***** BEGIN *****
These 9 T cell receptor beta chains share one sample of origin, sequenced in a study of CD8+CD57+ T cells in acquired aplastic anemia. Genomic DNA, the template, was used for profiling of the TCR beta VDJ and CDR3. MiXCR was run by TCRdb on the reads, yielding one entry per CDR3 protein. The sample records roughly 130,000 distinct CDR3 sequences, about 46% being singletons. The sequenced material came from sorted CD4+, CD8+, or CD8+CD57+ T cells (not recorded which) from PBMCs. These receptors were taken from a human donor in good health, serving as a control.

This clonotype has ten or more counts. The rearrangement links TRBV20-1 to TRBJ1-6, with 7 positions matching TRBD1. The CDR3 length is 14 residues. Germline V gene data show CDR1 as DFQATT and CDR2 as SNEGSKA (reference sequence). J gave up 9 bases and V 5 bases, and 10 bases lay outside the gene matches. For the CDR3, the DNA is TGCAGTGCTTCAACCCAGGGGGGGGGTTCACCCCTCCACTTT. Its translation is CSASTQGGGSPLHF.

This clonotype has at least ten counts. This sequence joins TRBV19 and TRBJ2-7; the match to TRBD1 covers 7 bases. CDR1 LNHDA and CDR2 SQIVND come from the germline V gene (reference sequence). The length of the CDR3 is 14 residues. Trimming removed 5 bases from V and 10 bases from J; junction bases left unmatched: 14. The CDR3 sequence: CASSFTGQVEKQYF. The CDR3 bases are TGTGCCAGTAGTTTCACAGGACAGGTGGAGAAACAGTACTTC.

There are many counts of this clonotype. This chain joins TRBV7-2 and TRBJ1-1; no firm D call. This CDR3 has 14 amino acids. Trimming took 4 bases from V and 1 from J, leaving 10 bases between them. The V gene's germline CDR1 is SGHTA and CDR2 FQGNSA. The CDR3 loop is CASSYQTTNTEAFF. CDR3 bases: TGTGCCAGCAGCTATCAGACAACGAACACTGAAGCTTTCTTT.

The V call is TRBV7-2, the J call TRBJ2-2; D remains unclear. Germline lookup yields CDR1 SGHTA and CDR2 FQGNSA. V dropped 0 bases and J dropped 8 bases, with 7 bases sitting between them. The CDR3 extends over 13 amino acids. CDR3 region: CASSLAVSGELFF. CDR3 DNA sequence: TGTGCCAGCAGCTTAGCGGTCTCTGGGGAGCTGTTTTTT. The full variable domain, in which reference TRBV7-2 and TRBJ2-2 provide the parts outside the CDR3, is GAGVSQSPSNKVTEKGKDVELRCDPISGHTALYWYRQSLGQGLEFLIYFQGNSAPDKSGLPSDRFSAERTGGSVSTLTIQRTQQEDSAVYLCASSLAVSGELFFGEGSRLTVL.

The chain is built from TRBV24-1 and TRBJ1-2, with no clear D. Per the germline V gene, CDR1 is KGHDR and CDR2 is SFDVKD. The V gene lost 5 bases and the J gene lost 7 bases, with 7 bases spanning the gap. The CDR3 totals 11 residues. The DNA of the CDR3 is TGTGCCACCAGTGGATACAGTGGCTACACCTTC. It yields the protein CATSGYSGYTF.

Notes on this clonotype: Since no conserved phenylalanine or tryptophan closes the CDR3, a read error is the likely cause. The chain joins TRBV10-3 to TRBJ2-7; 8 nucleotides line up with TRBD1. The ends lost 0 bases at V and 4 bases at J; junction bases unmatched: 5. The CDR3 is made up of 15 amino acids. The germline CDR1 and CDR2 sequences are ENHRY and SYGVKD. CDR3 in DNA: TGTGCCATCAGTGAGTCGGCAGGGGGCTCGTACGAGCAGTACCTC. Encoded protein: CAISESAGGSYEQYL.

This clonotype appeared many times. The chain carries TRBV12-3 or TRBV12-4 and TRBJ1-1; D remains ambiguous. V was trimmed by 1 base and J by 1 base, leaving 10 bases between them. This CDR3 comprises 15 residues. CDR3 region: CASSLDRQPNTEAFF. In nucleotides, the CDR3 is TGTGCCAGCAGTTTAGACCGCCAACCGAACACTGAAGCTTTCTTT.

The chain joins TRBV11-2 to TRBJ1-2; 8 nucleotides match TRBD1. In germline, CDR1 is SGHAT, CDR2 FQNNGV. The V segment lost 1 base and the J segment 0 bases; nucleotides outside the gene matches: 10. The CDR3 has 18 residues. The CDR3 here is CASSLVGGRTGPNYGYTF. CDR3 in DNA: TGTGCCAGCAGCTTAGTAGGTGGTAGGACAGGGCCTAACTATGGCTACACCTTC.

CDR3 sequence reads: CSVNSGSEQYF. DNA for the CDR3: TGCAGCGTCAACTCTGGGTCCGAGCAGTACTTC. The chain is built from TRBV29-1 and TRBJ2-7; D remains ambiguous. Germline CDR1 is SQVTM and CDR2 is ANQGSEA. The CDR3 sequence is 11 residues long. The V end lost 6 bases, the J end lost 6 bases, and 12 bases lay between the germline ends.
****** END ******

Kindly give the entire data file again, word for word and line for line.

These 9 T cell receptor beta chains share one sample of origin, sequenced in a study of CD8+CD57+ T cells in acquired aplastic anemia. Genomic DNA, the template, was used for profiling of the TCR beta VDJ and CDR3. MiXCR was run by TCRdb on the reads, yielding one entry per CDR3 protein. The sample records roughly 130,000 distinct CDR3 sequences, about 46% being singletons. The sequenced material came from sorted CD4+, CD8+, or CD8+CD57+ T cells (not recorded which) from PBMCs. These receptors were taken from a human donor in good health, serving as a control.

This clonotype has ten or more counts. The rearrangement links TRBV20-1 to TRBJ1-6, with 7 positions matching TRBD1. The CDR3 length is 14 residues. Germline V gene data show CDR1 as DFQATT and CDR2 as SNEGSKA (reference sequence). J gave up 9 bases and V 5 bases, and 10 bases lay outside the gene matches. For the CDR3, the DNA is TGCAGTGCTTCAACCCAGGGGGGGGGTTCACCCCTCCACTTT. Its translation is CSASTQGGGSPLHF.

This clonotype has at least ten counts. This sequence joins TRBV19 and TRBJ2-7; the match to TRBD1 covers 7 bases. CDR1 LNHDA and CDR2 SQIVND come from the germline V gene (reference sequence). The length of the CDR3 is 14 residues. Trimming removed 5 bases from V and 10 bases from J; junction bases left unmatched: 14. The CDR3 sequence: CASSFTGQVEKQYF. The CDR3 bases are TGTGCCAGTAGTTTCACAGGACAGGTGGAGAAACAGTACTTC.

There are many counts of this clonotype. This chain joins TRBV7-2 and TRBJ1-1; no firm D call. This CDR3 has 14 amino acids. Trimming took 4 bases from V and 1 from J, leaving 10 bases between them. The V gene's germline CDR1 is SGHTA and CDR2 FQGNSA. The CDR3 loop is CASSYQTTNTEAFF. CDR3 bases: TGTGCCAGCAGCTATCAGACAACGAACACTGAAGCTTTCTTT.

The V call is TRBV7-2, the J call TRBJ2-2; D remains unclear. Germline lookup yields CDR1 SGHTA and CDR2 FQGNSA. V dropped 0 bases and J dropped 8 bases, with 7 bases sitting between them. The CDR3 extends over 13 amino acids. CDR3 region: CASSLAVSGELFF. CDR3 DNA sequence: TGTGCCAGCAGCTTAGCGGTCTCTGGGGAGCTGTTTTTT. The full variable domain, in which reference TRBV7-2 and TRBJ2-2 provide the parts outside the CDR3, is GAGVSQSPSNKVTEKGKDVELRCDPISGHTALYWYRQSLGQGLEFLIYFQGNSAPDKSGLPSDRFSAERTGGSVSTLTIQRTQQEDSAVYLCASSLAVSGELFFGEGSRLTVL.

The chain is built from TRBV24-1 and TRBJ1-2, with no clear D. Per the germline V gene, CDR1 is KGHDR and CDR2 is SFDVKD. The V gene lost 5 bases and the J gene lost 7 bases, with 7 bases spanning the gap. The CDR3 totals 11 residues. The DNA of the CDR3 is TGTGCCACCAGTGGATACAGTGGCTACACCTTC. It yields the protein CATSGYSGYTF.

Notes on this clonotype: Since no conserved phenylalanine or tryptophan closes the CDR3, a read error is the likely cause. The chain joins TRBV10-3 to TRBJ2-7; 8 nucleotides line up with TRBD1. The ends lost 0 bases at V and 4 bases at J; junction bases unmatched: 5. The CDR3 is made up of 15 amino acids. The germline CDR1 and CDR2 sequences are ENHRY and SYGVKD. CDR3 in DNA: TGTGCCATCAGTGAGTCGGCAGGGGGCTCGTACGAGCAGTACCTC. Encoded protein: CAISESAGGSYEQYL.

This clonotype appeared many times. The chain carries TRBV12-3 or TRBV12-4 and TRBJ1-1; D remains ambiguous. V was trimmed by 1 base and J by 1 base, leaving 10 bases between them. This CDR3 comprises 15 residues. CDR3 region: CASSLDRQPNTEAFF. In nucleotides, the CDR3 is TGTGCCAGCAGTTTAGACCGCCAACCGAACACTGAAGCTTTCTTT.

The chain joins TRBV11-2 to TRBJ1-2; 8 nucleotides match TRBD1. In germline, CDR1 is SGHAT, CDR2 FQNNGV. The V segment lost 1 base and the J segment 0 bases; nucleotides outside the gene matches: 10. The CDR3 has 18 residues. The CDR3 here is CASSLVGGRTGPNYGYTF. CDR3 in DNA: TGTGCCAGCAGCTTAGTAGGTGGTAGGACAGGGCCTAACTATGGCTACACCTTC.

CDR3 sequence reads: CSVNSGSEQYF. DNA for the CDR3: TGCAGCGTCAACTCTGGGTCCGAGCAGTACTTC. The chain is built from TRBV29-1 and TRBJ2-7; D remains ambiguous. Germline CDR1 is SQVTM and CDR2 is ANQGSEA. The CDR3 sequence is 11 residues long. The V end lost 6 bases, the J end lost 6 bases, and 12 bases lay between the germline ends.